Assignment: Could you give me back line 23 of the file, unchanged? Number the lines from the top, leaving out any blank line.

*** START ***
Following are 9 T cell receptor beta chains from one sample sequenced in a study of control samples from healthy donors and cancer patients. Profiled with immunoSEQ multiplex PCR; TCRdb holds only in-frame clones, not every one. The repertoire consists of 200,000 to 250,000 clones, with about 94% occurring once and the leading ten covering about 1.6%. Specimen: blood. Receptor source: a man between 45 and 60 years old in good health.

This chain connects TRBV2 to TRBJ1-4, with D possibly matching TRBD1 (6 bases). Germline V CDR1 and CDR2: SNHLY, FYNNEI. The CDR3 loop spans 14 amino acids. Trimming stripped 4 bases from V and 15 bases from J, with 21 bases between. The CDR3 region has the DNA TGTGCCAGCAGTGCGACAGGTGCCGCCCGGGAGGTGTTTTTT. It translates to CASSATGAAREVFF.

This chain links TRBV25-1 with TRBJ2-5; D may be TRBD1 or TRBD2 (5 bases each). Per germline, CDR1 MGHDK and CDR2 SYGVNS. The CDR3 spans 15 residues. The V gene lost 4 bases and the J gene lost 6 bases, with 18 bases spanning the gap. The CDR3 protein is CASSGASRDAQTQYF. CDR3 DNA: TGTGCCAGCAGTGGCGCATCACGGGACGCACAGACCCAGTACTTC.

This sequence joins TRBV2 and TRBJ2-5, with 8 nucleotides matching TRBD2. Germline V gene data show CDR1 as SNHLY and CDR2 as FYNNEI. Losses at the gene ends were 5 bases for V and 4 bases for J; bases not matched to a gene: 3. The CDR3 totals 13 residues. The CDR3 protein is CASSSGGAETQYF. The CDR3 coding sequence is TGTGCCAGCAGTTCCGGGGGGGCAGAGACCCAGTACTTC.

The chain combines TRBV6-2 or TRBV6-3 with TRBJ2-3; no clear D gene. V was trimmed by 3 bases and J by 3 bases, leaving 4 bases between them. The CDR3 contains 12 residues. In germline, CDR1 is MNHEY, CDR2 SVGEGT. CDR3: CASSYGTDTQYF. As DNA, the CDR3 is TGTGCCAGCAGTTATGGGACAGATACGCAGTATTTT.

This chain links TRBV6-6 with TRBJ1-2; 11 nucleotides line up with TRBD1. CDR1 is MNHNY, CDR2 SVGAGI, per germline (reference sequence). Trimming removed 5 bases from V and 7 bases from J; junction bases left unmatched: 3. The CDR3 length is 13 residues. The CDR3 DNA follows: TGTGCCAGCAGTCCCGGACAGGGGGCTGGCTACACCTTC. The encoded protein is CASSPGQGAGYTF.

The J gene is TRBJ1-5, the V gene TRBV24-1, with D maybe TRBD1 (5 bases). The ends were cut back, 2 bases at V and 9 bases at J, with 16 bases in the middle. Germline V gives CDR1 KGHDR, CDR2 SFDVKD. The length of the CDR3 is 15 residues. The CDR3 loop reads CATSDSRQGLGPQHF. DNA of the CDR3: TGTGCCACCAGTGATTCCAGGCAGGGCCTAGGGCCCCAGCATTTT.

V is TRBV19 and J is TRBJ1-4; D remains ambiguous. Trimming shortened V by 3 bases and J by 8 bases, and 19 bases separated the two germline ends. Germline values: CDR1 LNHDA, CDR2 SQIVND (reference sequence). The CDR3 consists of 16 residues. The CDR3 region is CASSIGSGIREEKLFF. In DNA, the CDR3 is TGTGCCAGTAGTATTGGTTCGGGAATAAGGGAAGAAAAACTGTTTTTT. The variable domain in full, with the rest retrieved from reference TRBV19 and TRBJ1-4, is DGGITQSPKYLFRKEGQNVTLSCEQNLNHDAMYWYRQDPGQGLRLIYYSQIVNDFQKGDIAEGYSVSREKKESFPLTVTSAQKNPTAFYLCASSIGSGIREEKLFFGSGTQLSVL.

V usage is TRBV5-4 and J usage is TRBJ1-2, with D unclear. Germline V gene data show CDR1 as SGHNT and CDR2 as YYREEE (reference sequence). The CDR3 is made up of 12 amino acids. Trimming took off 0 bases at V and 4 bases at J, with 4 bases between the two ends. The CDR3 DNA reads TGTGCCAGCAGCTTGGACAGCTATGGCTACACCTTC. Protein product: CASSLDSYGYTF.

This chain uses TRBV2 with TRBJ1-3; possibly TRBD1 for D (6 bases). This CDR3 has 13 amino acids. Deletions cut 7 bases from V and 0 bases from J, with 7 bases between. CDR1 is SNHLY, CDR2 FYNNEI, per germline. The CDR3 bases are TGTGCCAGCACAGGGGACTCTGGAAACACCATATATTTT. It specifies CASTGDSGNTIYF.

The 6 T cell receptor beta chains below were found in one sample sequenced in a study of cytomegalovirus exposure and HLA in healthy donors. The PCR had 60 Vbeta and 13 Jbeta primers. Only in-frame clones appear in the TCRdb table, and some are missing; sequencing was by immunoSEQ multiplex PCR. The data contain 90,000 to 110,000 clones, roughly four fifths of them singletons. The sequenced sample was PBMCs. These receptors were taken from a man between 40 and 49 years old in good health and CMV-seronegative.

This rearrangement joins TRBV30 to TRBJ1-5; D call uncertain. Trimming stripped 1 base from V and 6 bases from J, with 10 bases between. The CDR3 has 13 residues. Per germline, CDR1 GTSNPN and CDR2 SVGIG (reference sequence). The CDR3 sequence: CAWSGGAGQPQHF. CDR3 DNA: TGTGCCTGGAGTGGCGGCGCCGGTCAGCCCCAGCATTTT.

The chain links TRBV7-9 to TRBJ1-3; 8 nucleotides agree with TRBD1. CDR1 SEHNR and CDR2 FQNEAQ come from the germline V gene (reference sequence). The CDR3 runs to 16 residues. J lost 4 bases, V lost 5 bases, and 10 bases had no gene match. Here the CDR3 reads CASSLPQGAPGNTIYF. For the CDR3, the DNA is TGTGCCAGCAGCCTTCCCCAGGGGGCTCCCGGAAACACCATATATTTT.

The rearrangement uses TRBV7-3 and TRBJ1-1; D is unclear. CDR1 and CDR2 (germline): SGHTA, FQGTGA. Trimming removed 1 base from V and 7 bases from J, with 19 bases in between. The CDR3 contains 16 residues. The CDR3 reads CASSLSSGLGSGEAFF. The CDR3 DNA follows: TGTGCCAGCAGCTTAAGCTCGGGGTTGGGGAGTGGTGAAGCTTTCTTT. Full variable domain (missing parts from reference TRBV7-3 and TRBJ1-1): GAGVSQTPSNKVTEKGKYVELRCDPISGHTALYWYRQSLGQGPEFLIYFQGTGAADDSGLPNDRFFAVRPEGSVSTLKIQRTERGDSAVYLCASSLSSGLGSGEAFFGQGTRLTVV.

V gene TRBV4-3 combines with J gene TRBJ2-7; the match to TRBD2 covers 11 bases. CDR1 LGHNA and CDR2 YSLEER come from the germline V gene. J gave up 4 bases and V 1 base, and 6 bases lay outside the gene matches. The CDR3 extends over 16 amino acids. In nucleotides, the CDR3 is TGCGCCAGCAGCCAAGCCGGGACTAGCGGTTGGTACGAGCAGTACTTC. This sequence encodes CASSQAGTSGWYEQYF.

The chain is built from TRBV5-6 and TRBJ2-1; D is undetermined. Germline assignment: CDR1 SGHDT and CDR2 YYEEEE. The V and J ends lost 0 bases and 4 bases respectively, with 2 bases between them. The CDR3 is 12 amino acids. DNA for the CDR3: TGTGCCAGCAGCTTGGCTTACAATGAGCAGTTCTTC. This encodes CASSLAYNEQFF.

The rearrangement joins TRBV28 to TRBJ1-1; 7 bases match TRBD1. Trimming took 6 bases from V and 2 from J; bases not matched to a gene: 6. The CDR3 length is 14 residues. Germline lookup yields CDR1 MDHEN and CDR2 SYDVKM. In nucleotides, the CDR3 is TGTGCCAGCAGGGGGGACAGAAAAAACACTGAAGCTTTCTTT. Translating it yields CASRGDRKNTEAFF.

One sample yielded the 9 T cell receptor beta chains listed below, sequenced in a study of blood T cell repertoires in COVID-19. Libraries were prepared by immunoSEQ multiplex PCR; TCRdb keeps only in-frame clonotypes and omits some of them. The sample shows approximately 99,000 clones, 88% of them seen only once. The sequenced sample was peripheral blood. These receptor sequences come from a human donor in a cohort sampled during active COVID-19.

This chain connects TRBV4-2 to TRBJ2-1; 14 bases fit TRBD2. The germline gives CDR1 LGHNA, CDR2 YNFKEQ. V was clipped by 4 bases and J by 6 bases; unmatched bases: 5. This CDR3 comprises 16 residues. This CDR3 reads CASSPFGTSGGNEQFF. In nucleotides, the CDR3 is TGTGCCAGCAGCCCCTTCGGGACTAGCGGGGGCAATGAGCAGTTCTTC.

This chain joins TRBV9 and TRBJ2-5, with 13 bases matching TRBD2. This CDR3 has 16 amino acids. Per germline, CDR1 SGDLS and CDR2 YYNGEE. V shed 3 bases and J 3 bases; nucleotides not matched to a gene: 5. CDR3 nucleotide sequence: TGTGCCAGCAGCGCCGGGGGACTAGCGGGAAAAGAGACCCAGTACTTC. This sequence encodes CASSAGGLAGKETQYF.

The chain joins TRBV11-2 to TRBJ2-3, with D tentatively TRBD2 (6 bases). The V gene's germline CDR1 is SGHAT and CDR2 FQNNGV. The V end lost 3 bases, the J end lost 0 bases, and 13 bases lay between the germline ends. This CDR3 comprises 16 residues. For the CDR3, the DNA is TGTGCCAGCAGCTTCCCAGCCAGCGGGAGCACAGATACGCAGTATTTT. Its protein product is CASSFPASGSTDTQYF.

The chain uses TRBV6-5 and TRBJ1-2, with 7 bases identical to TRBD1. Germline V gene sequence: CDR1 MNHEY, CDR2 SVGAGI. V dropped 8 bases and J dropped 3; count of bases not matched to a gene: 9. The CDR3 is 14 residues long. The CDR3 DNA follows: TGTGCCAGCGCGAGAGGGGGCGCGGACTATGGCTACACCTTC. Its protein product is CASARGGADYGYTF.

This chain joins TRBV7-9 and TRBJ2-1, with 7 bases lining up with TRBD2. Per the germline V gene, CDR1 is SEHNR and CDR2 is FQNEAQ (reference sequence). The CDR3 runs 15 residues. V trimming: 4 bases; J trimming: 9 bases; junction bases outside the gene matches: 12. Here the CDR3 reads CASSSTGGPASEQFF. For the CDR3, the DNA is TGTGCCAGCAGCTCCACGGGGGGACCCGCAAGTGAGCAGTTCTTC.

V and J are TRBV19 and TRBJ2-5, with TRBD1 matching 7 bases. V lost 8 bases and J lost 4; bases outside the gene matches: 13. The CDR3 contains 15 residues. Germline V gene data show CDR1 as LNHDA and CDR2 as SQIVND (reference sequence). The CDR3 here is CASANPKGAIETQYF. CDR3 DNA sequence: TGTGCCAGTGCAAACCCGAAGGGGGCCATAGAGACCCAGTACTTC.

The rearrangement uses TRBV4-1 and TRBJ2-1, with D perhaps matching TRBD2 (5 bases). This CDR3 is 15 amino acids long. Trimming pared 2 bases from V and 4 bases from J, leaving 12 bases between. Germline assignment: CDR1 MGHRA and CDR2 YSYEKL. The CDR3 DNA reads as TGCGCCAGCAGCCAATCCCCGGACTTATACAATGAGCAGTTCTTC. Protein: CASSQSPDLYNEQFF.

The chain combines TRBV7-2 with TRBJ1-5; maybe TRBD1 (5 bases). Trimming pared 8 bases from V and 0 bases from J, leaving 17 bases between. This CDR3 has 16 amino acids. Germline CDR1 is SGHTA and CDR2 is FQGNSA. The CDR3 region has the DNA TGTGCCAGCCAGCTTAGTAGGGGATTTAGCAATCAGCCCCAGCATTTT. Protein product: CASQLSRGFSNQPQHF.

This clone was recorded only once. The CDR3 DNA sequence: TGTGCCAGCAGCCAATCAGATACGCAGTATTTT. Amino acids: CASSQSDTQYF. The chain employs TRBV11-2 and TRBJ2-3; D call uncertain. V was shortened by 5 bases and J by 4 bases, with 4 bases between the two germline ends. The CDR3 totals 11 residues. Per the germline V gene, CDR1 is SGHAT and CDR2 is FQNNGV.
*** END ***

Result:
This chain joins TRBV7-9 and TRBJ2-1, with 7 bases lining up with TRBD2. Per the germline V gene, CDR1 is SEHNR and CDR2 is FQNEAQ (reference sequence). The CDR3 runs 15 residues. V trimming: 4 bases; J trimming: 9 bases; junction bases outside the gene matches: 12. Here the CDR3 reads CASSSTGGPASEQFF. For the CDR3, the DNA is TGTGCCAGCAGCTCCACGGGGGGACCCGCAAGTGAGCAGTTCTTC.